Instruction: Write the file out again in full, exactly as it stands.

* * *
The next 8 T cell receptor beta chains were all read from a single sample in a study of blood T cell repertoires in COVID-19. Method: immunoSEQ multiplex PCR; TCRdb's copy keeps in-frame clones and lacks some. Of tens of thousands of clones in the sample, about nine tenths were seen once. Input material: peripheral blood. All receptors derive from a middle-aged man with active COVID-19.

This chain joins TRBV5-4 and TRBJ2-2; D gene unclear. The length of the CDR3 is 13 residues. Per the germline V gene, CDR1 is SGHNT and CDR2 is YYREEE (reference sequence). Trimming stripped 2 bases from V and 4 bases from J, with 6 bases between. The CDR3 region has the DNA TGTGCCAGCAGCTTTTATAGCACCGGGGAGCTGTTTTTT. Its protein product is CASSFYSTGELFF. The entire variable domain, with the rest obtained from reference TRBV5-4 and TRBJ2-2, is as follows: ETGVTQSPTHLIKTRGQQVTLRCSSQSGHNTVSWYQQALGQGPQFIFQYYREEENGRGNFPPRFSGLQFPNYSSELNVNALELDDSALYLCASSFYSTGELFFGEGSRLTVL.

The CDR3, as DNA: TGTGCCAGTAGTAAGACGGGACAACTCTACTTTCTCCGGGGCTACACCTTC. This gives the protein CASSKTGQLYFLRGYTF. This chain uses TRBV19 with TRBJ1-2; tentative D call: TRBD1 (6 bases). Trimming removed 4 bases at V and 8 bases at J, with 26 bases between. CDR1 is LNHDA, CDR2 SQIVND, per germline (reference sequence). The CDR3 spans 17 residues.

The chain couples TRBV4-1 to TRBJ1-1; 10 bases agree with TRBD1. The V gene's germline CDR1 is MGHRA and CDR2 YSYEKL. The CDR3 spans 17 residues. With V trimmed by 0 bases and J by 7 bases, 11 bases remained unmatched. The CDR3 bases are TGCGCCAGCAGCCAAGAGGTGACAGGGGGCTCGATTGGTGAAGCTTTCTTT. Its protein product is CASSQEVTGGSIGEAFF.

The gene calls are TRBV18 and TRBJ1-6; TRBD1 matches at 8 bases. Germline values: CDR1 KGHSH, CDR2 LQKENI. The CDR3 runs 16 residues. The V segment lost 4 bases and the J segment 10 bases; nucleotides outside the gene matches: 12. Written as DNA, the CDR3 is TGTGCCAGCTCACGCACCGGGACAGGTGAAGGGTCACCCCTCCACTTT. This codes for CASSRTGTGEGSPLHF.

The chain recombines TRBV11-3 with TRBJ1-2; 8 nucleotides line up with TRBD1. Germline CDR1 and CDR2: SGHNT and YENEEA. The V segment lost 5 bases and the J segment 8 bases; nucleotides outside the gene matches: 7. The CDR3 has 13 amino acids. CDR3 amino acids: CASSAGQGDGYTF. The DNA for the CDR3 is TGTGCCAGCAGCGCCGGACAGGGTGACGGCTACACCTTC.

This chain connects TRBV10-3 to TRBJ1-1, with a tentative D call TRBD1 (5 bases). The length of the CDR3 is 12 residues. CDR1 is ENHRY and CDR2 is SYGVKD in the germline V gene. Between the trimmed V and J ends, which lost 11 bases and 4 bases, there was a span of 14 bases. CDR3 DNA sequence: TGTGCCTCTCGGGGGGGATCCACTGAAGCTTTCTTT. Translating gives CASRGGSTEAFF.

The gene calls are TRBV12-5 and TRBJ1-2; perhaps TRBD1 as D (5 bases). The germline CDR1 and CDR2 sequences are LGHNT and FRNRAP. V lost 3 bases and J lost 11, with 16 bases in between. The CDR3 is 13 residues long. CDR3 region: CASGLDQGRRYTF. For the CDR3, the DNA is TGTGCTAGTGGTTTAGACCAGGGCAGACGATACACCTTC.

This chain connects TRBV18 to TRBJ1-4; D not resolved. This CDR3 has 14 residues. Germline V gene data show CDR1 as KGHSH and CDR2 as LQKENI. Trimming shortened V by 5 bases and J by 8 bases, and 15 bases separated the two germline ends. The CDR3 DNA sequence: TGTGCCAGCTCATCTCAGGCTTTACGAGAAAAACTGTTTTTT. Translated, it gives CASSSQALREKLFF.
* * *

The next 8 T cell receptor beta chains were all read from a single sample in a study of blood T cell repertoires in COVID-19. Method: immunoSEQ multiplex PCR; TCRdb's copy keeps in-frame clones and lacks some. Of tens of thousands of clones in the sample, about nine tenths were seen once. Input material: peripheral blood. All receptors derive from a middle-aged man with active COVID-19.

This chain joins TRBV5-4 and TRBJ2-2; D gene unclear. The length of the CDR3 is 13 residues. Per the germline V gene, CDR1 is SGHNT and CDR2 is YYREEE (reference sequence). Trimming stripped 2 bases from V and 4 bases from J, with 6 bases between. The CDR3 region has the DNA TGTGCCAGCAGCTTTTATAGCACCGGGGAGCTGTTTTTT. Its protein product is CASSFYSTGELFF. The entire variable domain, with the rest obtained from reference TRBV5-4 and TRBJ2-2, is as follows: ETGVTQSPTHLIKTRGQQVTLRCSSQSGHNTVSWYQQALGQGPQFIFQYYREEENGRGNFPPRFSGLQFPNYSSELNVNALELDDSALYLCASSFYSTGELFFGEGSRLTVL.

The CDR3, as DNA: TGTGCCAGTAGTAAGACGGGACAACTCTACTTTCTCCGGGGCTACACCTTC. This gives the protein CASSKTGQLYFLRGYTF. This chain uses TRBV19 with TRBJ1-2; tentative D call: TRBD1 (6 bases). Trimming removed 4 bases at V and 8 bases at J, with 26 bases between. CDR1 is LNHDA, CDR2 SQIVND, per germline (reference sequence). The CDR3 spans 17 residues.

The chain couples TRBV4-1 to TRBJ1-1; 10 bases agree with TRBD1. The V gene's germline CDR1 is MGHRA and CDR2 YSYEKL. The CDR3 spans 17 residues. With V trimmed by 0 bases and J by 7 bases, 11 bases remained unmatched. The CDR3 bases are TGCGCCAGCAGCCAAGAGGTGACAGGGGGCTCGATTGGTGAAGCTTTCTTT. Its protein product is CASSQEVTGGSIGEAFF.

The gene calls are TRBV18 and TRBJ1-6; TRBD1 matches at 8 bases. Germline values: CDR1 KGHSH, CDR2 LQKENI. The CDR3 runs 16 residues. The V segment lost 4 bases and the J segment 10 bases; nucleotides outside the gene matches: 12. Written as DNA, the CDR3 is TGTGCCAGCTCACGCACCGGGACAGGTGAAGGGTCACCCCTCCACTTT. This codes for CASSRTGTGEGSPLHF.

The chain recombines TRBV11-3 with TRBJ1-2; 8 nucleotides line up with TRBD1. Germline CDR1 and CDR2: SGHNT and YENEEA. The V segment lost 5 bases and the J segment 8 bases; nucleotides outside the gene matches: 7. The CDR3 has 13 amino acids. CDR3 amino acids: CASSAGQGDGYTF. The DNA for the CDR3 is TGTGCCAGCAGCGCCGGACAGGGTGACGGCTACACCTTC.

This chain connects TRBV10-3 to TRBJ1-1, with a tentative D call TRBD1 (5 bases). The length of the CDR3 is 12 residues. CDR1 is ENHRY and CDR2 is SYGVKD in the germline V gene. Between the trimmed V and J ends, which lost 11 bases and 4 bases, there was a span of 14 bases. CDR3 DNA sequence: TGTGCCTCTCGGGGGGGATCCACTGAAGCTTTCTTT. Translating gives CASRGGSTEAFF.

The gene calls are TRBV12-5 and TRBJ1-2; perhaps TRBD1 as D (5 bases). The germline CDR1 and CDR2 sequences are LGHNT and FRNRAP. V lost 3 bases and J lost 11, with 16 bases in between. The CDR3 is 13 residues long. CDR3 region: CASGLDQGRRYTF. For the CDR3, the DNA is TGTGCTAGTGGTTTAGACCAGGGCAGACGATACACCTTC.

This chain connects TRBV18 to TRBJ1-4; D not resolved. This CDR3 has 14 residues. Germline V gene data show CDR1 as KGHSH and CDR2 as LQKENI. Trimming shortened V by 5 bases and J by 8 bases, and 15 bases separated the two germline ends. The CDR3 DNA sequence: TGTGCCAGCTCATCTCAGGCTTTACGAGAAAAACTGTTTTTT. Translated, it gives CASSSQALREKLFF.